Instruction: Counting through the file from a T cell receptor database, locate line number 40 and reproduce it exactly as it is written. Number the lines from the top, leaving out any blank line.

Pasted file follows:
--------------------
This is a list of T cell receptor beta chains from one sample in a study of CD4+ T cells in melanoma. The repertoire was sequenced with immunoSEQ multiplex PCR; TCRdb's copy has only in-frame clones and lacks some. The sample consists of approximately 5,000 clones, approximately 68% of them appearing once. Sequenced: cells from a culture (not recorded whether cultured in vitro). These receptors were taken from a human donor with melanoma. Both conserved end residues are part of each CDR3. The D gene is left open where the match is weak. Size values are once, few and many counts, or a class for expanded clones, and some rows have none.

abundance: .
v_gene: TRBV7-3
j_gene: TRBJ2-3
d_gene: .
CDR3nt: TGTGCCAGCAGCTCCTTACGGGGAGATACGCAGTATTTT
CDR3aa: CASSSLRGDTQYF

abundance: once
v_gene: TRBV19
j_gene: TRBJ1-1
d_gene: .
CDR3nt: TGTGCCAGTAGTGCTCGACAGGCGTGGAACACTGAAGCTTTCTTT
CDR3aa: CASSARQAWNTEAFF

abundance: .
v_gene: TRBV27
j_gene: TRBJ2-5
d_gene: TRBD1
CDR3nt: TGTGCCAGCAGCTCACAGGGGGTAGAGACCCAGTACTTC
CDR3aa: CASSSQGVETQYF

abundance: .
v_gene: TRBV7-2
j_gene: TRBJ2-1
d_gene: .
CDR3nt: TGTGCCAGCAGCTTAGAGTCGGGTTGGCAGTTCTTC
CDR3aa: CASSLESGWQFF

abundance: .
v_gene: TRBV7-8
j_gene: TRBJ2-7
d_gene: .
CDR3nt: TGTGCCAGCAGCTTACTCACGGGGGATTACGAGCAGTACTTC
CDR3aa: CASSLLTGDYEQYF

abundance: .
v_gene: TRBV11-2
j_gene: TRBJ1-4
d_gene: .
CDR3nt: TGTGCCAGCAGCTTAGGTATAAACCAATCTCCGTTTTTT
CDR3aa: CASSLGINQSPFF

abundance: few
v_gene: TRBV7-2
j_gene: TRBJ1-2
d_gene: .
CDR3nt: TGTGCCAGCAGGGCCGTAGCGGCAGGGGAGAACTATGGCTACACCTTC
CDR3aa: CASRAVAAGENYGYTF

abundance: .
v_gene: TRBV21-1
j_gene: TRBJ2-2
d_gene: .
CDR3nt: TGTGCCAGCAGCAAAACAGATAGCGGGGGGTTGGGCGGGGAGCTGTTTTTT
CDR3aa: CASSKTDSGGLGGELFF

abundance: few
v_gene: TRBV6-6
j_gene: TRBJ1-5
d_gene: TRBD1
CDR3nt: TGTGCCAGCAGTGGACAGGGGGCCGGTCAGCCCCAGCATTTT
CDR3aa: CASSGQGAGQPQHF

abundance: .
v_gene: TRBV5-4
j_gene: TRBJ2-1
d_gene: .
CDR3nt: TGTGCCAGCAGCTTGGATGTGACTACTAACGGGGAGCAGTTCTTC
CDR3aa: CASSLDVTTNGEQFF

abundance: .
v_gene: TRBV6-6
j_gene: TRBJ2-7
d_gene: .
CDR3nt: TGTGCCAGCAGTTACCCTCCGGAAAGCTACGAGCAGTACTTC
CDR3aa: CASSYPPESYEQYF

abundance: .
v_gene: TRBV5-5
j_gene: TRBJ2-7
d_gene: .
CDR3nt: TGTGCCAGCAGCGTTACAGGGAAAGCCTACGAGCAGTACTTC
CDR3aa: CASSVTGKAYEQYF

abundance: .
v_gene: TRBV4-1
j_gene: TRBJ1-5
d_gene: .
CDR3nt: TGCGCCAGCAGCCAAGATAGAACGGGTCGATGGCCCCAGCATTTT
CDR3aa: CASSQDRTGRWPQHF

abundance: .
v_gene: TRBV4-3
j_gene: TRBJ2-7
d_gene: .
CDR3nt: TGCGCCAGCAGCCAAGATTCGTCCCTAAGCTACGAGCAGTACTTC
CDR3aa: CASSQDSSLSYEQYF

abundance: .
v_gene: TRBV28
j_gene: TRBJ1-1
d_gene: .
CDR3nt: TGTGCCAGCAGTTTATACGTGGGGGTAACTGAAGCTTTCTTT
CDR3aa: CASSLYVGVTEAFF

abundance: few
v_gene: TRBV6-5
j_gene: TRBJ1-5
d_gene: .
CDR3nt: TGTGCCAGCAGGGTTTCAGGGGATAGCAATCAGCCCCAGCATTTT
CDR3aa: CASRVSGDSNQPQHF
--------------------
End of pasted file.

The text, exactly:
j_gene: TRBJ1-2